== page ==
Governor's Palace, View Looking Northeast
Exterior of Governor's Palace, looking to the northeast from the Robert Carter house, 1933. “The Governor’s Palace was an important element in [Williamsburg’s] great civic design. Sited at the end of a broad, imposing green, the governor’s residence terminated in the primary north-south axis of the town. The high visibility and symmetrical formality of this complex did much to reinforce the importance of the governorship in the eyes of Virginians.” Construction began on the Governor’s Palace in 1706 under Governor Edward Nott, and finished in 1722 under Governor Alexander Spotswood. In the early 1750s, Governor Robert Dinwiddie commissioned the construction of a Ballroom Wing addition behind the Palace.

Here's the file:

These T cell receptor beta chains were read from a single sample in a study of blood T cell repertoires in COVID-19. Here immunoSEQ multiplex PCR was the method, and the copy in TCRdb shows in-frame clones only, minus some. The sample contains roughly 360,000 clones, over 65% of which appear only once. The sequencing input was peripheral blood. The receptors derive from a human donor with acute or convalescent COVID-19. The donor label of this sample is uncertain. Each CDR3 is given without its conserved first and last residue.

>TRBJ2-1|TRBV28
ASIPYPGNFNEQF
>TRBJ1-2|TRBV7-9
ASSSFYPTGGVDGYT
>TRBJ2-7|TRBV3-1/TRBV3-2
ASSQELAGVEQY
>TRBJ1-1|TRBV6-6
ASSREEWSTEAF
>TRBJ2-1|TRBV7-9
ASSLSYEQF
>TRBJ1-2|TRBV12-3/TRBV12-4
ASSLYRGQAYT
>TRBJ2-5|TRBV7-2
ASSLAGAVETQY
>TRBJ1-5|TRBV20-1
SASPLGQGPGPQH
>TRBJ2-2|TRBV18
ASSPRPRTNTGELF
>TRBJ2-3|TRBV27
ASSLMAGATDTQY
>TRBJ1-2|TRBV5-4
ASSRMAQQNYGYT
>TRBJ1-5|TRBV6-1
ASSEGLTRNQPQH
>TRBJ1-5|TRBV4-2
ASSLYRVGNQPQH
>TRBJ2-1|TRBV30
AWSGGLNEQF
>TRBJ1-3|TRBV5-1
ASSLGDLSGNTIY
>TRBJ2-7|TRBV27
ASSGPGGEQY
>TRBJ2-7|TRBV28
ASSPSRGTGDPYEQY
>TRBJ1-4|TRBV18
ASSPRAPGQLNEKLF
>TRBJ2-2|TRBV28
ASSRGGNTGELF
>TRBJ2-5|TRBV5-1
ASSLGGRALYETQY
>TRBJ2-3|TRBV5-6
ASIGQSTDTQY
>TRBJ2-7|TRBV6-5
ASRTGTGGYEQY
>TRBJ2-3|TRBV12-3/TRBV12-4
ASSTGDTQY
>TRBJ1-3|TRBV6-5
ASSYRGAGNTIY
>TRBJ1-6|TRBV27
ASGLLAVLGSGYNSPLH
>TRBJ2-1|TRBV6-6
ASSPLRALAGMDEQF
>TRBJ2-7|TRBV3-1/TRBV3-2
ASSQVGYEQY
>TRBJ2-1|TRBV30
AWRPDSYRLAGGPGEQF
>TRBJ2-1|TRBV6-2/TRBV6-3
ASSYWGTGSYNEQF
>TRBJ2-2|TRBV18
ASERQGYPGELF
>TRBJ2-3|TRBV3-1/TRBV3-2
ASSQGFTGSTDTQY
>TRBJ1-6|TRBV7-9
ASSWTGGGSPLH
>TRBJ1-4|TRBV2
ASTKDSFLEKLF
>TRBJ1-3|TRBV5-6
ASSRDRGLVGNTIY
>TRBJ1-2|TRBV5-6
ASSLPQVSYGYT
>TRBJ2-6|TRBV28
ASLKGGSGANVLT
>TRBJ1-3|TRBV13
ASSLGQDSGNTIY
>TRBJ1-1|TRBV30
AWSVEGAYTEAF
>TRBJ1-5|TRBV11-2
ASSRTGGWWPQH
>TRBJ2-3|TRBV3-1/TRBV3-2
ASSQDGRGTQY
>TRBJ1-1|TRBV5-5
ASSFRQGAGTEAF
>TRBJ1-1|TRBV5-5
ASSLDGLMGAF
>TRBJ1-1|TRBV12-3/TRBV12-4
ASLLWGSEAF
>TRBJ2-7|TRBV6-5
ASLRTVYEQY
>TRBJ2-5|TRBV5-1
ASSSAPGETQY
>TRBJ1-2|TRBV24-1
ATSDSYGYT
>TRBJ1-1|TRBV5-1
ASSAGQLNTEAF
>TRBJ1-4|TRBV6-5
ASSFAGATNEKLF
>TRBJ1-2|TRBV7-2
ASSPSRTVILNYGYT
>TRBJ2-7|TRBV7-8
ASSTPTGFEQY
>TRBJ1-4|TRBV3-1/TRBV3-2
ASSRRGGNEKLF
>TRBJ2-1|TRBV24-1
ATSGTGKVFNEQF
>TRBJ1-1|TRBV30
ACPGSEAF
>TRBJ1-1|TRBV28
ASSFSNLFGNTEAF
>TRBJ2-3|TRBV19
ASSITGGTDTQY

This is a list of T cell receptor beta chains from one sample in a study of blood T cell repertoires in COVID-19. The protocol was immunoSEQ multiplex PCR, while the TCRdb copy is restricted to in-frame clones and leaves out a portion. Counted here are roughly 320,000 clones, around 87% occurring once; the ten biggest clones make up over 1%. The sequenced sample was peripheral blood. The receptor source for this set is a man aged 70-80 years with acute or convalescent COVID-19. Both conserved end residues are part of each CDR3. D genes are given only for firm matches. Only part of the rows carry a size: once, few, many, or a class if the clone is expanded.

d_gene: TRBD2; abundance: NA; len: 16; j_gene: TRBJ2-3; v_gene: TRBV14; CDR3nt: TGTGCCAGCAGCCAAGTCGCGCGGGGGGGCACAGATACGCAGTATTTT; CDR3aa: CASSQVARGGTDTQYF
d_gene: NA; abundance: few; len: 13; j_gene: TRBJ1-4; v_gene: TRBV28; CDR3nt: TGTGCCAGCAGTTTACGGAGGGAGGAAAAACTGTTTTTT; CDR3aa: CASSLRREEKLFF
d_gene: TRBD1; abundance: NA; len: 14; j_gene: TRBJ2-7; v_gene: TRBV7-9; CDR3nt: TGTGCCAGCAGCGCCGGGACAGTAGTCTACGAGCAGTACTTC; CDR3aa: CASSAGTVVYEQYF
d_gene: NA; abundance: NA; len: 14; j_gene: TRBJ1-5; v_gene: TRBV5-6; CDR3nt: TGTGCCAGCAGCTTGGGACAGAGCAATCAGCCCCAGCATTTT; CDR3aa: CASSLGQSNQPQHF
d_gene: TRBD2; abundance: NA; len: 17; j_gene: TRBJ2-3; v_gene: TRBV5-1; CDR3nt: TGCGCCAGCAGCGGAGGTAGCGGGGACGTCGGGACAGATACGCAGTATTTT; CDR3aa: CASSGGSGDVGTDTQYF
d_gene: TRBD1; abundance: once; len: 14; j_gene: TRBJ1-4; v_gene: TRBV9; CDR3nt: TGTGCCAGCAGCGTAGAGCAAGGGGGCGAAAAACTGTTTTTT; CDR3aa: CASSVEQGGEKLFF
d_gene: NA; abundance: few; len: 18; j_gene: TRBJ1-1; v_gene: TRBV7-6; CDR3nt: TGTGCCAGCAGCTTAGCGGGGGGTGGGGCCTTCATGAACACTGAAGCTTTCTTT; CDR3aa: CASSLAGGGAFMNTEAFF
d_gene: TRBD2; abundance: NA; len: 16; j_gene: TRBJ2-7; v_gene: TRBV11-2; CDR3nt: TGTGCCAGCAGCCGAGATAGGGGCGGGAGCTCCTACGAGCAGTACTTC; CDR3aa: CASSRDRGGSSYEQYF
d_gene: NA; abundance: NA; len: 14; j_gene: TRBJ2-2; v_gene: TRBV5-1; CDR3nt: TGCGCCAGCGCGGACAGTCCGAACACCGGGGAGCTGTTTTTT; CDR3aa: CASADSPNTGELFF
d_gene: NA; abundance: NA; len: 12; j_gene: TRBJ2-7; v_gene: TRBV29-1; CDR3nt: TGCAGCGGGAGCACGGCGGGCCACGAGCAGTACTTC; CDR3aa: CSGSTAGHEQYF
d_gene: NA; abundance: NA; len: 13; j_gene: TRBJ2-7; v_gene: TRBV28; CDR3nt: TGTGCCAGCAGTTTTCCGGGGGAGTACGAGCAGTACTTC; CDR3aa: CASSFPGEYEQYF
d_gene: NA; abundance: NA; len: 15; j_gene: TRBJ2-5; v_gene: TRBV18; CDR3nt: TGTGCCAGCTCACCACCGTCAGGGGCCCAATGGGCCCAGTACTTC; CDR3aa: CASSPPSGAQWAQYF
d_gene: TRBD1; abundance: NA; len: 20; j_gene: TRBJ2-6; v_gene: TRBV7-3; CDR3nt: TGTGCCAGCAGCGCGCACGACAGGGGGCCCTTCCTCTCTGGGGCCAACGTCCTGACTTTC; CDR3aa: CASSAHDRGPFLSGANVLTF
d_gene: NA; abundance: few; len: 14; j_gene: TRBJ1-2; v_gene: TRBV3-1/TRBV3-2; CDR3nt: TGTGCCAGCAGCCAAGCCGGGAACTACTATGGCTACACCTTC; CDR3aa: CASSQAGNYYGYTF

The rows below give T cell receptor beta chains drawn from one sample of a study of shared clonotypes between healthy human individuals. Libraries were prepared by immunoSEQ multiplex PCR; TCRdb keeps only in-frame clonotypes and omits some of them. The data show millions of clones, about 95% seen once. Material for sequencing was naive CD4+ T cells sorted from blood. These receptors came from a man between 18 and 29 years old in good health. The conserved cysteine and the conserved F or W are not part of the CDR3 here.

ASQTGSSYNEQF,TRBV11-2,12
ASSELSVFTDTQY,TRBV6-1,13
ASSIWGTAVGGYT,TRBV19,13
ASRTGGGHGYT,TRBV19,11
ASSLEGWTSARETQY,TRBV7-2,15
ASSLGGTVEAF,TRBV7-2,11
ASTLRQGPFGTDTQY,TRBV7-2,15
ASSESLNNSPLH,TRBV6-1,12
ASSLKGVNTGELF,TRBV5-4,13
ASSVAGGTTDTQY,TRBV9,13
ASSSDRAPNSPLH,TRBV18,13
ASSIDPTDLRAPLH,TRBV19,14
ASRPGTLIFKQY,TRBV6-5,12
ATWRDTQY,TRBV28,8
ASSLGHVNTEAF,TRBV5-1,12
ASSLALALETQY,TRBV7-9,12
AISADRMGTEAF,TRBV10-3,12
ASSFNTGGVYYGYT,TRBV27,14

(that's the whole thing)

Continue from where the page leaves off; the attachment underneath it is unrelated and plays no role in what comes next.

The Robert Carter House (out of view, but whose front yard is pictured here) is one of the original eighty-eight buildings at Colonial Williamsburg. It served as the gentry-class townhouse residence of various members of the Carter family throughout the eighteenth century, beginning with Charles Carter, the son of Robert "King" Carter, and ending with Robert Carter III of Nomini Hall. Governor Dinwiddie also briefly resided in the house during the renovations of the Governor's Palace between 1751 and 1752.
(Source: Michael Olmert and Suzanne Coffman, Official Guide to Colonial Williamsburg [Williamsburg, VA: The Colonial Williamsburg Foundation, 2007], 88-89).